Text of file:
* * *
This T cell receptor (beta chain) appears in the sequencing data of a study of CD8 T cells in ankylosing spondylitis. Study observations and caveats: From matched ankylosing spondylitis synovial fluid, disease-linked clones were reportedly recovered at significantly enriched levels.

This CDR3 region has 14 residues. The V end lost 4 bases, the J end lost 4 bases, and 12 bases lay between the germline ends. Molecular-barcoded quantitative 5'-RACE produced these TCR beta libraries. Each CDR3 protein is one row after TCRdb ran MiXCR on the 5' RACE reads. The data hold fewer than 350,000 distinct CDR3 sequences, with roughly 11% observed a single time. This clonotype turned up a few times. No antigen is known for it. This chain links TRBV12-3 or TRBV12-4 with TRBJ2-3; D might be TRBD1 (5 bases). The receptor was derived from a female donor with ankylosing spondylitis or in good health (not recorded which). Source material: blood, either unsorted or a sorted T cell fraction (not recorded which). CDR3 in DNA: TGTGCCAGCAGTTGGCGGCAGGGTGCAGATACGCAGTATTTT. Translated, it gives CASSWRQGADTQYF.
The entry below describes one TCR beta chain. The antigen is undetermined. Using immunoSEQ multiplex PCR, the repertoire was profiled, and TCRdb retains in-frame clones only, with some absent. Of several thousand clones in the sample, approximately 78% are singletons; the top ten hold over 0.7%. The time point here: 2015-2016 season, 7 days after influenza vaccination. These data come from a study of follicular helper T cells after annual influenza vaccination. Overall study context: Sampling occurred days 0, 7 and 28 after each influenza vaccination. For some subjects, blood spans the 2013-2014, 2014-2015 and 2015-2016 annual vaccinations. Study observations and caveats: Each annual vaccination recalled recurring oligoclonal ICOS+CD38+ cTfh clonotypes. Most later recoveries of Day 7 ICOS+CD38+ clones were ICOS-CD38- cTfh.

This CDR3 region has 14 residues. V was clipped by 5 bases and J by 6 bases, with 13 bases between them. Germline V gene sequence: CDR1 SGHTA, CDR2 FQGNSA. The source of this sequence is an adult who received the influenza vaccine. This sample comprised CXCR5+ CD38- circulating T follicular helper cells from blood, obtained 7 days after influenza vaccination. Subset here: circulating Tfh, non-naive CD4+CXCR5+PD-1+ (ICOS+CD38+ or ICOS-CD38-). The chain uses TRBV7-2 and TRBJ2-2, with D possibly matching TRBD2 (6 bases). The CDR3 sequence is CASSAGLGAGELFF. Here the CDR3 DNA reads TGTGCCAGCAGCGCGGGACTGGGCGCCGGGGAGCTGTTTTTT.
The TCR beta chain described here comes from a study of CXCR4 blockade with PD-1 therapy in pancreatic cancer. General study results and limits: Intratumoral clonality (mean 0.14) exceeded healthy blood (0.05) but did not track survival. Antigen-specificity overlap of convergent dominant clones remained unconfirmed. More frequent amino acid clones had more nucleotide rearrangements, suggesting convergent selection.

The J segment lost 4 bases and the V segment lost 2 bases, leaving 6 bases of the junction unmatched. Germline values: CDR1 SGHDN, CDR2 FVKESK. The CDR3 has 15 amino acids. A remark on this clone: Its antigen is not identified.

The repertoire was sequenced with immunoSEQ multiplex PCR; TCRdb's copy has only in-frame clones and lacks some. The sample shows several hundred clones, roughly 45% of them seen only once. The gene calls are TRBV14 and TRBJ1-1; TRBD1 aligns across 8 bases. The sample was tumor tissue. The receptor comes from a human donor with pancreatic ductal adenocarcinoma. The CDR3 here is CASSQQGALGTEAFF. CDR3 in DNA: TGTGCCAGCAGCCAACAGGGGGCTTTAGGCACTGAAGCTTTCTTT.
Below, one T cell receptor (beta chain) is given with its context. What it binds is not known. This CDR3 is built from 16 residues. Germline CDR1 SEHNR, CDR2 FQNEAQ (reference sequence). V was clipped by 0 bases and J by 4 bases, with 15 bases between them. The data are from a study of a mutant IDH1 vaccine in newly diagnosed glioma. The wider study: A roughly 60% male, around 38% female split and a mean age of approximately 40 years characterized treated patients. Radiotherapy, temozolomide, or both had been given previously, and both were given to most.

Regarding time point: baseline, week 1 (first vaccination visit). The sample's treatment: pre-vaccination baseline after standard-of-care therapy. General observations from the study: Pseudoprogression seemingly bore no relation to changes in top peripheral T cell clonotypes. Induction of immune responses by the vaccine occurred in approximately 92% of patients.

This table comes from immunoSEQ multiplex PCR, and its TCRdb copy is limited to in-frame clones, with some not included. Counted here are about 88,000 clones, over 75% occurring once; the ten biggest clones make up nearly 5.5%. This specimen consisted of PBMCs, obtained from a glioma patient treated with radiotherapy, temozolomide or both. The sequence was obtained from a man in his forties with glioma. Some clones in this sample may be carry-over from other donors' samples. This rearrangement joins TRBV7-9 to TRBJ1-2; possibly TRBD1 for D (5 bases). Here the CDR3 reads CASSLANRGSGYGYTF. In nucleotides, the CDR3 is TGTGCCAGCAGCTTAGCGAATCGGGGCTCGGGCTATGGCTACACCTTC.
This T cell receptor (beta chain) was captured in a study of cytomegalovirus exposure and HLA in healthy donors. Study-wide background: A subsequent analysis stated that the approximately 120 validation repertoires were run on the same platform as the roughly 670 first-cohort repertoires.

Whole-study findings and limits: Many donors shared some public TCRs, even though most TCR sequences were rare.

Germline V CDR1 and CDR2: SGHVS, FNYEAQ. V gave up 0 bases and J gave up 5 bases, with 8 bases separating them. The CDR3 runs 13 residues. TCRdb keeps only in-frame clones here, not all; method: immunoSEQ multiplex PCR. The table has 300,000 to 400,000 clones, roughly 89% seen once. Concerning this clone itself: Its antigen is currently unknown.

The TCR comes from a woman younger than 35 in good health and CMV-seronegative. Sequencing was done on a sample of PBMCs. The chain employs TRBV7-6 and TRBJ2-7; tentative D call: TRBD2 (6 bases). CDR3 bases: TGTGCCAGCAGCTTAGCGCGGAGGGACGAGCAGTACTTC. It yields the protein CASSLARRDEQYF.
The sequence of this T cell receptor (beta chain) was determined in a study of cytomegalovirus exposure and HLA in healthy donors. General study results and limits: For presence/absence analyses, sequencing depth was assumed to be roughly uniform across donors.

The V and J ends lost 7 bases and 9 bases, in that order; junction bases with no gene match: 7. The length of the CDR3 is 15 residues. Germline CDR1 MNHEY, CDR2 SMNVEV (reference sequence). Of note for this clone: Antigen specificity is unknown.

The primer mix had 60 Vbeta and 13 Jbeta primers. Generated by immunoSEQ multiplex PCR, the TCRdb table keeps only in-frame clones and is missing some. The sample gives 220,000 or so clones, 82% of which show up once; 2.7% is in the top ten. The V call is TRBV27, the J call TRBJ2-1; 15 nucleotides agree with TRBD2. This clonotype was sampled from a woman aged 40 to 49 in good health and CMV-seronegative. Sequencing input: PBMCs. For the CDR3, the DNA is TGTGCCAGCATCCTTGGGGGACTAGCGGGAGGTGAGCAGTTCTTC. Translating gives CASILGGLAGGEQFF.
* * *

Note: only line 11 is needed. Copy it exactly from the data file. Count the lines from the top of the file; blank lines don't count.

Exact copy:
This T cell receptor (beta chain) was captured in a study of cytomegalovirus exposure and HLA in healthy donors. Study-wide background: A subsequent analysis stated that the approximately 120 validation repertoires were run on the same platform as the roughly 670 first-cohort repertoires.